When I devised my personal difficulty classification for hills a couple of years ago, it all seemed perfectly logical. The climbs over Saddle Pass on the journey to the west were the hardest in the area and were therefore category 1 in both directions. The climbs over the ridge between San Tin Barracks and Tam Mei Barracks, again in both directions, were quite stiff but were nowhere near as steep and were thus category 2. Every other hill was either category 3 or was too easy to bother classifying (good examples of the latter are the exit ramps from underground cycle track interchanges, where many local cyclists, perhaps even a majority, get off and push).
Regular readers will know that I can never resist the opportunity to find out where a road, track or path leads, even though in most cases the answer is: nowhere. However, last winter I found myself on Lau Shui Heung Road, which is a fairly quiet lane that leads from the busy artery of Sha Tau Kok Road to the Pat Sin Leng Country Park. Of course, I didn’t know this at the time. I was just following the road.
Eventually, I reached a bend in the road that coincided with a short but quite steep hill. However, the road levelled out, so I failed to heed the warning, and when within 100m the route began to climb alarmingly, I went at the hill with rather more enthusiasm than discretion given that I couldn’t see the top. I can handle all the climbs mentioned above on my middle chainring, but by the time I realized that I would need the small chainring this time, I’d run out of steam and needed a rest before continuing. That’s buggered my classification system, I remember thinking at the time.
Needless to say, though, I was back soon afterwards to prove to myself that I could do this hill in one go, and I’ve just been back for my first go of this winter. It doesn’t get any easier, but knowing what to expect does make a difference. And there is a reward for all the hard work. From the top of the climb, there is a long descent into the country park on which I probably clock 60km/hr, although at that speed I don’t dare take my eyes off the road to check.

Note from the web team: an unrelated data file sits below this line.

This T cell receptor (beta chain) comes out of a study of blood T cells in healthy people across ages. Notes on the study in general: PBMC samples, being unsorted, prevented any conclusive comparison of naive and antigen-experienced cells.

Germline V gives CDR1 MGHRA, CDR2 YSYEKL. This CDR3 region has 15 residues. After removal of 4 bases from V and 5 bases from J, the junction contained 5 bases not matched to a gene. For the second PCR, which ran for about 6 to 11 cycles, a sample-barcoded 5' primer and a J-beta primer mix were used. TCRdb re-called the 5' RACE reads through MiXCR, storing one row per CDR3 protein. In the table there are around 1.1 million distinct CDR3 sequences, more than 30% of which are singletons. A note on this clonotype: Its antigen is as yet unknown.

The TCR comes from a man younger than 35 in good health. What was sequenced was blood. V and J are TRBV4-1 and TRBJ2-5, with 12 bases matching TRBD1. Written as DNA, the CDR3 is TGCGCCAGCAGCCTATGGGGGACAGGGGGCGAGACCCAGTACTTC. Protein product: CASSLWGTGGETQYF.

But there is one slight problem. This road is a dead end, so it is necessary to go back the way you come. However, although the climb in the opposite direction is quite long, it is merely category 1. And I stopped to take a few photos of the main hill on the way down, so that anyone who fancies a challenge will know what to expect, or what to avoid.
As the first picture suggests, it is fatally easy to underrate what lies ahead. This section doesn’t look too bad—the gradient is probably only about 15 percent—which explains my original bull-in-a-china-shop approach.
The next picture looks down the initial section. The lamp-post seen in the first picture is the same as the one visible in the distance in this photo.
The next picture was taken from the same place as the previous photo but is looking uphill. You have to admire the vindictive sense of humour of someone who paints the word ‘SLOW’ on the road and erects a sign saying ‘REDUCE SPEED NOW’, although of course both are aimed at motor traffic. The gradient is now closer to 20 percent.
The following photo was taken from where the road disappears round the bend to the right in the previous picture and shows the approach to the only hairpin bend on the ascent. This is where I ran out of steam on my first attempt.
…and this is a view of that hairpin from above:
The hairpin is easily the steepest part of the ascent, even if an absence of traffic allows you to swing out wide to the right, but it doesn’t relent much between here and the top. The last photo, taken from the same vantage point as the previous one, is a view of this final section of the climb. Obviously, I have no inclination to ‘reduce speed now’, but by this point I’m more than happy that I still have a couple of gears in reserve.
I think I’ll find somewhere flat to cycle tomorrow.